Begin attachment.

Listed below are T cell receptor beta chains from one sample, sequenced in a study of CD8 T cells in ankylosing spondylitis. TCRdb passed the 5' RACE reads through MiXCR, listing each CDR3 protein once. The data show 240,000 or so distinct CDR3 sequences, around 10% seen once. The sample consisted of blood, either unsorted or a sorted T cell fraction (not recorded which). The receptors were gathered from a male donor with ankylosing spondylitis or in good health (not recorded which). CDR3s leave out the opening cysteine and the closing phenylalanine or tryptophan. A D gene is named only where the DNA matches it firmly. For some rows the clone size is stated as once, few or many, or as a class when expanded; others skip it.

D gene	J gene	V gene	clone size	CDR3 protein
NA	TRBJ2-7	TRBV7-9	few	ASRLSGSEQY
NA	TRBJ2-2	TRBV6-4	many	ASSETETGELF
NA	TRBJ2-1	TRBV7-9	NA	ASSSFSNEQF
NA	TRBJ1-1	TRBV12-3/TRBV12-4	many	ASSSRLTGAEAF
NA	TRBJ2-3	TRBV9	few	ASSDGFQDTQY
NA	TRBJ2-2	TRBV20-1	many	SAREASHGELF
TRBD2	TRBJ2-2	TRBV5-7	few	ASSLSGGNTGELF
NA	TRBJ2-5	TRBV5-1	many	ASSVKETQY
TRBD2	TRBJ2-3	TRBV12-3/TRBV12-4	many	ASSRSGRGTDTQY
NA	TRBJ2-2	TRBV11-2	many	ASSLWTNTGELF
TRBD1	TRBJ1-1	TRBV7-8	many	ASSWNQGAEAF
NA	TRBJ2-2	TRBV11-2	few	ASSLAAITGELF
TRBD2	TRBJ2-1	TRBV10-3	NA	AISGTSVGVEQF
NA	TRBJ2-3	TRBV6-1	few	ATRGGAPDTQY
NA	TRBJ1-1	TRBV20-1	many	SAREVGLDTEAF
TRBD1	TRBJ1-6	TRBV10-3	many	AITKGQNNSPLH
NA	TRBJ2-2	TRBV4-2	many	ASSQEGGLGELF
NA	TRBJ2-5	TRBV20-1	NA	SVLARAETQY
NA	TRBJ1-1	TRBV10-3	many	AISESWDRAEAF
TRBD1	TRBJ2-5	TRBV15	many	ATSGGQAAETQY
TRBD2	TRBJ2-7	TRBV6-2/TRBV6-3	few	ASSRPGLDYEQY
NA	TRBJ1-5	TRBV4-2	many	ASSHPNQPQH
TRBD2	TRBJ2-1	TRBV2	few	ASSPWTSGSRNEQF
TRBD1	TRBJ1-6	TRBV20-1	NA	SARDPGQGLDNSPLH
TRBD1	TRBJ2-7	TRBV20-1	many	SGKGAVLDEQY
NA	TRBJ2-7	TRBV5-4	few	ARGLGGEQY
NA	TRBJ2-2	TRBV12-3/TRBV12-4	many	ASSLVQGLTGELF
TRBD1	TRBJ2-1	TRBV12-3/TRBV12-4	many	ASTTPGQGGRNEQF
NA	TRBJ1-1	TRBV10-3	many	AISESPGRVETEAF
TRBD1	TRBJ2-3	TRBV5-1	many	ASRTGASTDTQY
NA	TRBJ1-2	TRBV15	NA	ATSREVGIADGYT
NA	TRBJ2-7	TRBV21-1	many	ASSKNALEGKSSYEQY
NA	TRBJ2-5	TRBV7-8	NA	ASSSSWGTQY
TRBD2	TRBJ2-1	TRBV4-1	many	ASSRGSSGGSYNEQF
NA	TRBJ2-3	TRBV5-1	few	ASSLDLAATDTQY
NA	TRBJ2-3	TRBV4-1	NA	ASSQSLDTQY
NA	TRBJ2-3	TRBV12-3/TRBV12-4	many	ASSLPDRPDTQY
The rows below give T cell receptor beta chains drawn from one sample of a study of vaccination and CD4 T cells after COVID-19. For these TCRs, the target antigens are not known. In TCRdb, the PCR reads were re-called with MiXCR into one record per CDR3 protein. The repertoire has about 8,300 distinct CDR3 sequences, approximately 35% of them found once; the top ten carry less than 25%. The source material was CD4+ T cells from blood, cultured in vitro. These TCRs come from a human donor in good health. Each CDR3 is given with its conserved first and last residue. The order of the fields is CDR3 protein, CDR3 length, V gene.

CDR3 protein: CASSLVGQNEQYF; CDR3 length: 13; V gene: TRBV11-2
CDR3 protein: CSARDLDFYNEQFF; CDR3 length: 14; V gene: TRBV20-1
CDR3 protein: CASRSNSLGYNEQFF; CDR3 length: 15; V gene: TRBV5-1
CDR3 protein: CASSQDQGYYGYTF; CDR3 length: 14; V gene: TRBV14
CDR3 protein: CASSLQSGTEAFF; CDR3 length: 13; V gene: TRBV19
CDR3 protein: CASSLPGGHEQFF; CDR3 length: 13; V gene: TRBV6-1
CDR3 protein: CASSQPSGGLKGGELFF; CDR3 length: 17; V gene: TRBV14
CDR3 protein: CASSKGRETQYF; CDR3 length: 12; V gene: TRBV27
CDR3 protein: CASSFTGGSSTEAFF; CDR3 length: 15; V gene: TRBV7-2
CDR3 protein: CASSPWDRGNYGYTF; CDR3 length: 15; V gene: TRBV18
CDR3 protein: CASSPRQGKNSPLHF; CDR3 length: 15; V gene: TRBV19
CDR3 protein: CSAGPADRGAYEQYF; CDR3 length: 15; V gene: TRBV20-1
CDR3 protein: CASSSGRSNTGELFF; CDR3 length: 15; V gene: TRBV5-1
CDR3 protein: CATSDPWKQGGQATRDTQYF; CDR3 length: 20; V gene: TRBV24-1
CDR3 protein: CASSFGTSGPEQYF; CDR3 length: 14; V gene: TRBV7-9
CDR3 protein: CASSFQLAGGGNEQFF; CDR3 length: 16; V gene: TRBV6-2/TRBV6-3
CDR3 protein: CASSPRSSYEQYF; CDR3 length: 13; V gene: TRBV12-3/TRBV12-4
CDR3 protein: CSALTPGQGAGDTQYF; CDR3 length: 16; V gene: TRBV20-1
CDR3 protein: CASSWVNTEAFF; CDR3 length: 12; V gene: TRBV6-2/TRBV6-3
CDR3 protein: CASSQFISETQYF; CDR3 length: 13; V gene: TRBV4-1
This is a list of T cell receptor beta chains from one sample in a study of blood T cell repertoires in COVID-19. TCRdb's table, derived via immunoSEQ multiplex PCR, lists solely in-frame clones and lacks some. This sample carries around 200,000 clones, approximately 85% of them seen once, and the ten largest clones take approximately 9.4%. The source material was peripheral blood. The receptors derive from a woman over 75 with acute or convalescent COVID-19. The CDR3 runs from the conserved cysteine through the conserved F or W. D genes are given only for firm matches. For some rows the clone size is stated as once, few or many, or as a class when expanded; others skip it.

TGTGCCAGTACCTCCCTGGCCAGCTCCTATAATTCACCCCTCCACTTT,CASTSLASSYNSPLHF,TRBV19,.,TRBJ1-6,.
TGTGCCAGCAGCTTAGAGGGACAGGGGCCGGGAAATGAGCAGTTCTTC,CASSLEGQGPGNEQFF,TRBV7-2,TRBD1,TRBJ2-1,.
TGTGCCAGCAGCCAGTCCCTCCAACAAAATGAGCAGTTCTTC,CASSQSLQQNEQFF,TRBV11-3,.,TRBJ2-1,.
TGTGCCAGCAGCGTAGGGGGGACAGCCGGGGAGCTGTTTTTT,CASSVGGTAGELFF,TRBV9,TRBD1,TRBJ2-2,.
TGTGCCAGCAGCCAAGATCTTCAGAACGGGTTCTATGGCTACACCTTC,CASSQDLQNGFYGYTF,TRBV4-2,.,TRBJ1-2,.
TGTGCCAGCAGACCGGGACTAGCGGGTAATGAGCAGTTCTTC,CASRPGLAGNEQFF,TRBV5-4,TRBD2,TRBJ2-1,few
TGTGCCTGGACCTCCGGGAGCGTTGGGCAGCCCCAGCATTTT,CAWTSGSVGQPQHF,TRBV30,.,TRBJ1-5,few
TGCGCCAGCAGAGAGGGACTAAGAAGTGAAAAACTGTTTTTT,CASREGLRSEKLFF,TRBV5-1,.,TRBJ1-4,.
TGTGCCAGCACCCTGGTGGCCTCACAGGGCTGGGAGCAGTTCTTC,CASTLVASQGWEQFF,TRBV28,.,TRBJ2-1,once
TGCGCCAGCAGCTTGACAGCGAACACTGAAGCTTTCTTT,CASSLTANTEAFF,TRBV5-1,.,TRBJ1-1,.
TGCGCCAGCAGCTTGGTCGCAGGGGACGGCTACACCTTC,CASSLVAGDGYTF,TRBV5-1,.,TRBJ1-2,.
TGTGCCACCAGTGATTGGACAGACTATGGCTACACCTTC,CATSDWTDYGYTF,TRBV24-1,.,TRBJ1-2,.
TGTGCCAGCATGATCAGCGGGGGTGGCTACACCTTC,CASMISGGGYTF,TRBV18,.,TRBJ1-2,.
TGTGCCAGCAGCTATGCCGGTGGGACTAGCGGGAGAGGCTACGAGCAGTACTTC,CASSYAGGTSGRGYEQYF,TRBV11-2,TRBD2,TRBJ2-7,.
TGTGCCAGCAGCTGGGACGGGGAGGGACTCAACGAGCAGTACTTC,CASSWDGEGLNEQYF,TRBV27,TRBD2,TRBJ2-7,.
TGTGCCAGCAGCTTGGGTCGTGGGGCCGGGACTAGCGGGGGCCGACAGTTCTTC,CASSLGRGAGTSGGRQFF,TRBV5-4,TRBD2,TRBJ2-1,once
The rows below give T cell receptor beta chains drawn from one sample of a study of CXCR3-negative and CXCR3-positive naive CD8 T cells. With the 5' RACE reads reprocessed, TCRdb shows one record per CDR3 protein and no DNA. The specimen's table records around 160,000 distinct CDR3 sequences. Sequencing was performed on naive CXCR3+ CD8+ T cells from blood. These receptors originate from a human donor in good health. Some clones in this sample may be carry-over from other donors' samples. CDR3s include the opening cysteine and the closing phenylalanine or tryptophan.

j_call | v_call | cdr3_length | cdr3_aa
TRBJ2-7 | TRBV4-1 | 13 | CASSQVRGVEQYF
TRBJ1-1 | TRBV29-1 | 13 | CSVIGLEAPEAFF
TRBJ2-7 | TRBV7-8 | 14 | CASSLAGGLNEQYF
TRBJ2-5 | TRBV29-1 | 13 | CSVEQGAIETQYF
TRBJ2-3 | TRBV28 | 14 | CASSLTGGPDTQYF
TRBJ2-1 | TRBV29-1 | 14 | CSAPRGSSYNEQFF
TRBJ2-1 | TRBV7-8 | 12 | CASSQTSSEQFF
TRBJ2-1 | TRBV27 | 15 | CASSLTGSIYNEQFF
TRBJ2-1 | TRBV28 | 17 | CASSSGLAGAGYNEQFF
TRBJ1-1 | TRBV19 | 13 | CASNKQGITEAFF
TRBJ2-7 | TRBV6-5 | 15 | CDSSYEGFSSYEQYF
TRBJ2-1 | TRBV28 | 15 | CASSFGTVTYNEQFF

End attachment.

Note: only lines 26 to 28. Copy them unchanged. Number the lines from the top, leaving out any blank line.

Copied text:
TRBD1	TRBJ1-6	TRBV20-1	NA	SARDPGQGLDNSPLH
TRBD1	TRBJ2-7	TRBV20-1	many	SGKGAVLDEQY
NA	TRBJ2-7	TRBV5-4	few	ARGLGGEQY